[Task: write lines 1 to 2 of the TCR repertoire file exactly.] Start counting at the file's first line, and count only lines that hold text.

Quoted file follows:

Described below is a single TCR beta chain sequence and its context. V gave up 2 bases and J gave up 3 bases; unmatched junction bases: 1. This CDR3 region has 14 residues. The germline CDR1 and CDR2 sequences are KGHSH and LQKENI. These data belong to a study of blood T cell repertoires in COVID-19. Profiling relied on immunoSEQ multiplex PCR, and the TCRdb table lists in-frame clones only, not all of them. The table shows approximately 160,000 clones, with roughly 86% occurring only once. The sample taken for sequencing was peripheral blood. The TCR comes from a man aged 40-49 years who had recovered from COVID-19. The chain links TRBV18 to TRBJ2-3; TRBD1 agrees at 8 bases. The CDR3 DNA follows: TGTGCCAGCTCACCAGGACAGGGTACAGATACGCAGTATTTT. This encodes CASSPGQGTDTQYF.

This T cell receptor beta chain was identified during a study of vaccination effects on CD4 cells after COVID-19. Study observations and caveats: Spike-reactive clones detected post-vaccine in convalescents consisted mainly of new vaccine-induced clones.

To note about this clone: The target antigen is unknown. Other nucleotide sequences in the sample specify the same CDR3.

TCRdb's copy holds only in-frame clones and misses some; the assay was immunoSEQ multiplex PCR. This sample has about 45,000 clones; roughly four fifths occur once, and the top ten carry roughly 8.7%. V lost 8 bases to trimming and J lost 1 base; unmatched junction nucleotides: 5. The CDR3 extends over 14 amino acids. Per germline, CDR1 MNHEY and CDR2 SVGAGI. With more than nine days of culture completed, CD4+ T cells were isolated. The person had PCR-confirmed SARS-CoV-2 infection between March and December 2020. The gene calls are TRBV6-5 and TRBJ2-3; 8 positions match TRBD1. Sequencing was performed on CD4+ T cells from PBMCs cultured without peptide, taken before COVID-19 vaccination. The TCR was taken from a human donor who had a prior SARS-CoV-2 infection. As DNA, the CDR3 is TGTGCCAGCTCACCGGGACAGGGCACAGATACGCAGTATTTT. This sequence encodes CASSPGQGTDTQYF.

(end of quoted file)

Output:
Described below is a single TCR beta chain sequence and its context. V gave up 2 bases and J gave up 3 bases; unmatched junction bases: 1. This CDR3 region has 14 residues. The germline CDR1 and CDR2 sequences are KGHSH and LQKENI. These data belong to a study of blood T cell repertoires in COVID-19. Profiling relied on immunoSEQ multiplex PCR, and the TCRdb table lists in-frame clones only, not all of them. The table shows approximately 160,000 clones, with roughly 86% occurring only once. The sample taken for sequencing was peripheral blood. The TCR comes from a man aged 40-49 years who had recovered from COVID-19. The chain links TRBV18 to TRBJ2-3; TRBD1 agrees at 8 bases. The CDR3 DNA follows: TGTGCCAGCTCACCAGGACAGGGTACAGATACGCAGTATTTT. This encodes CASSPGQGTDTQYF.

This T cell receptor beta chain was identified during a study of vaccination effects on CD4 cells after COVID-19. Study observations and caveats: Spike-reactive clones detected post-vaccine in convalescents consisted mainly of new vaccine-induced clones.